Spiders are known for spinning webs using silk that is produced by tiny articulated tubes called spinnerets, located more or less at the extremity of their abdomen. These webs can accumulate both indoors and outdoors. The fact that spiders regrettably provoke reactions of disgust or phobia is quite involuntary on their part. They can multiply rapidly and infest a house, a garden or a flower bed.
Picture: Nest of day-old baby spiders:
One of the only spider species in Canada that can bite is the very rare black widow, and even then, it will only bite to defend itself. Even if its bite is venomous, it is generally not lethal. If its presence is nonetheless a possibility where you live, be cautious while working in isolated areas where you notice cobwebs; if necessary, wear gloves.
How can I know if I’ve been invaded by spiders?
Obviously, finding cobwebs in various places in your home is a classic sign that spiders are present (although, as mentioned earlier, some spider species do not produce webs).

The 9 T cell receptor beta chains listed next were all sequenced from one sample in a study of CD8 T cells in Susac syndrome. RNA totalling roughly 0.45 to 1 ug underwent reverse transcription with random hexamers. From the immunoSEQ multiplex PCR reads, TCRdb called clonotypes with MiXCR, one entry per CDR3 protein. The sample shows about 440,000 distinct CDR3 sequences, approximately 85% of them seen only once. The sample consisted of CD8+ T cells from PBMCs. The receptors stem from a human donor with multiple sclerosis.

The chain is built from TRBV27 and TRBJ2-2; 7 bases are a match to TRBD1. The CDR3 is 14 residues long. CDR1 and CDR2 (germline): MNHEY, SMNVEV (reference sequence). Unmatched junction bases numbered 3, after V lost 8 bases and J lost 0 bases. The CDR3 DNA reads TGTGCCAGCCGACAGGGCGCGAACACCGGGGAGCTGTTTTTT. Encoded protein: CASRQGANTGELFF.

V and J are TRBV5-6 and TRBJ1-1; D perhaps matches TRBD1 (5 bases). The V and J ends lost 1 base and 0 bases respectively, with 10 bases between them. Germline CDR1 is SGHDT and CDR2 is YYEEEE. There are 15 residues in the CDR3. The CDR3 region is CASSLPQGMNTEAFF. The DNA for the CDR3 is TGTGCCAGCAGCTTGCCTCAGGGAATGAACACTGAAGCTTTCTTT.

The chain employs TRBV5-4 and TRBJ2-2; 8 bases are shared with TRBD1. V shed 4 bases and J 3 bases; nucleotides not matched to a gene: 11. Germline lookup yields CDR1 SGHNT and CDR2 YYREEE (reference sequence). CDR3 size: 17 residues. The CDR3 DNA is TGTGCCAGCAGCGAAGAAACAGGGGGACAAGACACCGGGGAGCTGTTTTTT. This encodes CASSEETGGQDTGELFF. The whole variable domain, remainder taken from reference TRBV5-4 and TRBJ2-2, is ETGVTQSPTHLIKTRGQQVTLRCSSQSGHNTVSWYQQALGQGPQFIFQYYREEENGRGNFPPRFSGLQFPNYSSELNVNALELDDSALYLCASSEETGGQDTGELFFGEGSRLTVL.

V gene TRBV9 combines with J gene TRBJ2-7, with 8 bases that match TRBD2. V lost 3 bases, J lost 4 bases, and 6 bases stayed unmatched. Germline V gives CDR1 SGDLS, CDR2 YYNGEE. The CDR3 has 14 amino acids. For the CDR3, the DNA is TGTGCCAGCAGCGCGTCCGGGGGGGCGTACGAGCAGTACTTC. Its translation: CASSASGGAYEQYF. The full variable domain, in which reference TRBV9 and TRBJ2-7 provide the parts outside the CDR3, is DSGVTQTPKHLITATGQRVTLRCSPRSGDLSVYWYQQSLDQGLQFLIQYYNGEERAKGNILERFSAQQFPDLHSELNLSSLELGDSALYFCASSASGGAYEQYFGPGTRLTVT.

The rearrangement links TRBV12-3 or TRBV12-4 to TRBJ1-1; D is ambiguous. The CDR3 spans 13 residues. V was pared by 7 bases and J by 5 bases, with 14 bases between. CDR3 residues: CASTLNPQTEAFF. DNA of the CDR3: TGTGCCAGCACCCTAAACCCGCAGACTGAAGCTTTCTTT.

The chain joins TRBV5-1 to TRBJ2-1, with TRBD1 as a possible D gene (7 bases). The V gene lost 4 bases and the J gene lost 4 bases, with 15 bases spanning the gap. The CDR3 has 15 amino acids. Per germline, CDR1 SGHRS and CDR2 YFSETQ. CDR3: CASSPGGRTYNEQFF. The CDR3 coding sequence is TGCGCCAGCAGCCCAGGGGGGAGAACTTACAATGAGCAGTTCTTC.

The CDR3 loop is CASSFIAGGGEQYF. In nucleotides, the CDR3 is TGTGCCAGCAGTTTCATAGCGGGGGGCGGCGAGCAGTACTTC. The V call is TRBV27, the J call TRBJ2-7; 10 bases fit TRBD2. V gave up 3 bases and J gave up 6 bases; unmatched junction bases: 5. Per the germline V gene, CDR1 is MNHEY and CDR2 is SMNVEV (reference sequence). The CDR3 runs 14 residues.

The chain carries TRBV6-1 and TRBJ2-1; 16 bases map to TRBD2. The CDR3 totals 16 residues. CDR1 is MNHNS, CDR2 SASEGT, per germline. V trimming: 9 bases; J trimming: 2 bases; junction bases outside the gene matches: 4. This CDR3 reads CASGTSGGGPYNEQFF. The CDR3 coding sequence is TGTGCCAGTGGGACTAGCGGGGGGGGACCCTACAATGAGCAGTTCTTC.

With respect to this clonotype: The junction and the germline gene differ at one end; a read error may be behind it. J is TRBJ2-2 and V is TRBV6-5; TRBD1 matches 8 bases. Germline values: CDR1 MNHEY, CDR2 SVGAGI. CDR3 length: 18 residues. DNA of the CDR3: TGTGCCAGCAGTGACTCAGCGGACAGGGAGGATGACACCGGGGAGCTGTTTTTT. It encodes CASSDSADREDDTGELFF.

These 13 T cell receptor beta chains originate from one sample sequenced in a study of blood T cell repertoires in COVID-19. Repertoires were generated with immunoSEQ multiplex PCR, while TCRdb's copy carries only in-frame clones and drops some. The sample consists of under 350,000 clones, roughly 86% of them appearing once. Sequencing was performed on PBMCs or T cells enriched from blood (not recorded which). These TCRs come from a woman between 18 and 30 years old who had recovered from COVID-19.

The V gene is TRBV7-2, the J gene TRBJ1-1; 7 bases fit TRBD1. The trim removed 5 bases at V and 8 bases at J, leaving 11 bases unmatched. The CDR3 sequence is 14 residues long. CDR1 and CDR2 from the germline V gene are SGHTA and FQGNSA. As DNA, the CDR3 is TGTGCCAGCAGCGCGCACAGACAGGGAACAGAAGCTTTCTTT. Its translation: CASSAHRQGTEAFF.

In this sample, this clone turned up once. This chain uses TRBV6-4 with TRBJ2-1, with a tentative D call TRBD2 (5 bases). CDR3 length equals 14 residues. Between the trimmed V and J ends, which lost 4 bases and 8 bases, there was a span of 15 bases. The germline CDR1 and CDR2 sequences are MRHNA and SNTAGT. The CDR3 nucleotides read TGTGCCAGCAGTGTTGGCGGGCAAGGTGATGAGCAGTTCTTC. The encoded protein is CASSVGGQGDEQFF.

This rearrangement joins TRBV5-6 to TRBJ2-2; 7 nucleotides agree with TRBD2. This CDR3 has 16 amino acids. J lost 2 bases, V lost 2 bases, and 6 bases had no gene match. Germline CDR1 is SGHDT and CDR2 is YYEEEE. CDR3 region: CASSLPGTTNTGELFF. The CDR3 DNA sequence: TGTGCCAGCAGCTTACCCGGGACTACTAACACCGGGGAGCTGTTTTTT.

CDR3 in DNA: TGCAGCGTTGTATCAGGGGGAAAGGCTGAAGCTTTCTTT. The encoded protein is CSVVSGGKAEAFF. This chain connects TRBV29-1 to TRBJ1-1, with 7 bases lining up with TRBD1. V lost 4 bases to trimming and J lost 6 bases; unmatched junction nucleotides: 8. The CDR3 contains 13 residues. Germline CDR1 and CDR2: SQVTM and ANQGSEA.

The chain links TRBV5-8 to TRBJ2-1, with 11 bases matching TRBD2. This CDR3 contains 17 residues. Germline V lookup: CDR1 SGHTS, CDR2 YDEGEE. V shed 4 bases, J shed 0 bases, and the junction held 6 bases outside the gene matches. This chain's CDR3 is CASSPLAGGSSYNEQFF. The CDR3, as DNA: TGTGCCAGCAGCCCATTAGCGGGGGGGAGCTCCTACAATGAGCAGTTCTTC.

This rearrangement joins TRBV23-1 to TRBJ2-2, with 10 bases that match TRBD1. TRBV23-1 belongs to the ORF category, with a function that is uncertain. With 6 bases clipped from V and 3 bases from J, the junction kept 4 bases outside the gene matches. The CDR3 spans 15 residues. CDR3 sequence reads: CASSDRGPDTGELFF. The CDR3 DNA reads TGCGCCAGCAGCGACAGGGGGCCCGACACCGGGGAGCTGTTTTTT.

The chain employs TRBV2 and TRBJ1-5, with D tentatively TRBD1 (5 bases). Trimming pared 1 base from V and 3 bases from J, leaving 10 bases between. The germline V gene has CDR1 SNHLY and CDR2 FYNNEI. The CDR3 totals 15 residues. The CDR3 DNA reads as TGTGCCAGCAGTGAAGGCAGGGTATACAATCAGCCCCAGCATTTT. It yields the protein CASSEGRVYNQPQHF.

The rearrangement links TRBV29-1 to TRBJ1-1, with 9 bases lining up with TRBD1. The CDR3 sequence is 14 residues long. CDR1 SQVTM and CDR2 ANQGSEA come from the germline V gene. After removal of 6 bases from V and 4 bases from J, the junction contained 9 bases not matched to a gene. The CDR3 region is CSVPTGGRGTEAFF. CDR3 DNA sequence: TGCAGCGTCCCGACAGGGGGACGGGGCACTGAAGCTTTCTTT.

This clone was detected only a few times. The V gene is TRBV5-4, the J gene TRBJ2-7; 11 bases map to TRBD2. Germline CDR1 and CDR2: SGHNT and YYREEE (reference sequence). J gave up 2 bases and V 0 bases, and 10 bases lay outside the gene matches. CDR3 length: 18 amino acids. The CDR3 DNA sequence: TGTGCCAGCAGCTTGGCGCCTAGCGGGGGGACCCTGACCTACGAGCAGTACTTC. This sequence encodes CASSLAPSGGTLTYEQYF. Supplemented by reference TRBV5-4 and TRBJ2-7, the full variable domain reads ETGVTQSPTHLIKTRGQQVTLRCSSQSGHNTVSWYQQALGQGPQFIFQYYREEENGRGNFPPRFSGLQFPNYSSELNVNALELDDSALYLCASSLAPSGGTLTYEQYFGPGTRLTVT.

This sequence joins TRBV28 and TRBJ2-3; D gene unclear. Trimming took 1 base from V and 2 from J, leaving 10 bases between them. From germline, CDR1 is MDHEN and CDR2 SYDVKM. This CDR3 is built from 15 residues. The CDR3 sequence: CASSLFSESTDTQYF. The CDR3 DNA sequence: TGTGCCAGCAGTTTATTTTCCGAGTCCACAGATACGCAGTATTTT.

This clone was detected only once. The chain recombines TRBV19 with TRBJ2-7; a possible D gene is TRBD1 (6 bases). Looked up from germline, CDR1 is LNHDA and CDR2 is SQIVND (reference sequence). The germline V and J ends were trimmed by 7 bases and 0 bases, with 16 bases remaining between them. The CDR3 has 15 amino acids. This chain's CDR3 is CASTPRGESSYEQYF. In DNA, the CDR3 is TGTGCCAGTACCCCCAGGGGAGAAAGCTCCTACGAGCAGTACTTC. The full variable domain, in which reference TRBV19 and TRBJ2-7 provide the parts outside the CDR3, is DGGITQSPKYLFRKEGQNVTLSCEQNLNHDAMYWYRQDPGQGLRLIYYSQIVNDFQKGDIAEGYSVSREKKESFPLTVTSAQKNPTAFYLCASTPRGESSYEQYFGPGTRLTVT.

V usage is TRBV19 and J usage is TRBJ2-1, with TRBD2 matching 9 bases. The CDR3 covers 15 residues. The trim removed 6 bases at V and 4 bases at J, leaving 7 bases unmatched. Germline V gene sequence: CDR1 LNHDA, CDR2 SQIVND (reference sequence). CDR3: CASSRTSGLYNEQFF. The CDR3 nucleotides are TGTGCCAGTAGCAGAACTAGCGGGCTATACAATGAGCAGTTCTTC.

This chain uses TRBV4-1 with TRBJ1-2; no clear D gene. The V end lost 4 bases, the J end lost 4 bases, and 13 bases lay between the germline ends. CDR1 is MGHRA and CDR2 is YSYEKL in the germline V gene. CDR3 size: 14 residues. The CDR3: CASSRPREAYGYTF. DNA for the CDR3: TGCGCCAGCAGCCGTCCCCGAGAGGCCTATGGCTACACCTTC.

The presence of spiders is often linked to the presence of other insects, a source of food.
Picture: Spider and cobweb infestation.
“If you are invaded by spiders, the first thing you need to realize is that they help reduce the population of other harmful insects in your environment. For this reason, we generally recommend to tolerate their presence if their numbers do not interfere with your usual activities, or if their presence does not stain or discolour your home’s outdoor siding. If their presence becomes troublesome and you still prefer to reduce their numbers around your home, the first and easiest step you can take is to turn off outdoor lighting in the evening, as soon as the sun sets. Doing this will ward off flying insects, making your house much less interesting to spiders! Another strategy that can work is to repeatedly destroy all cobwebs, which will force the spiders to move elsewhere to spin their next web. If you suffer from arachnophobia (a strong aversion to, or a fear of spiders), an exterminator can apply a preventive treatment designed to reduce the quantity of insects in your environment, which will then result in the reduced presence of spiders both inside and outside your home.”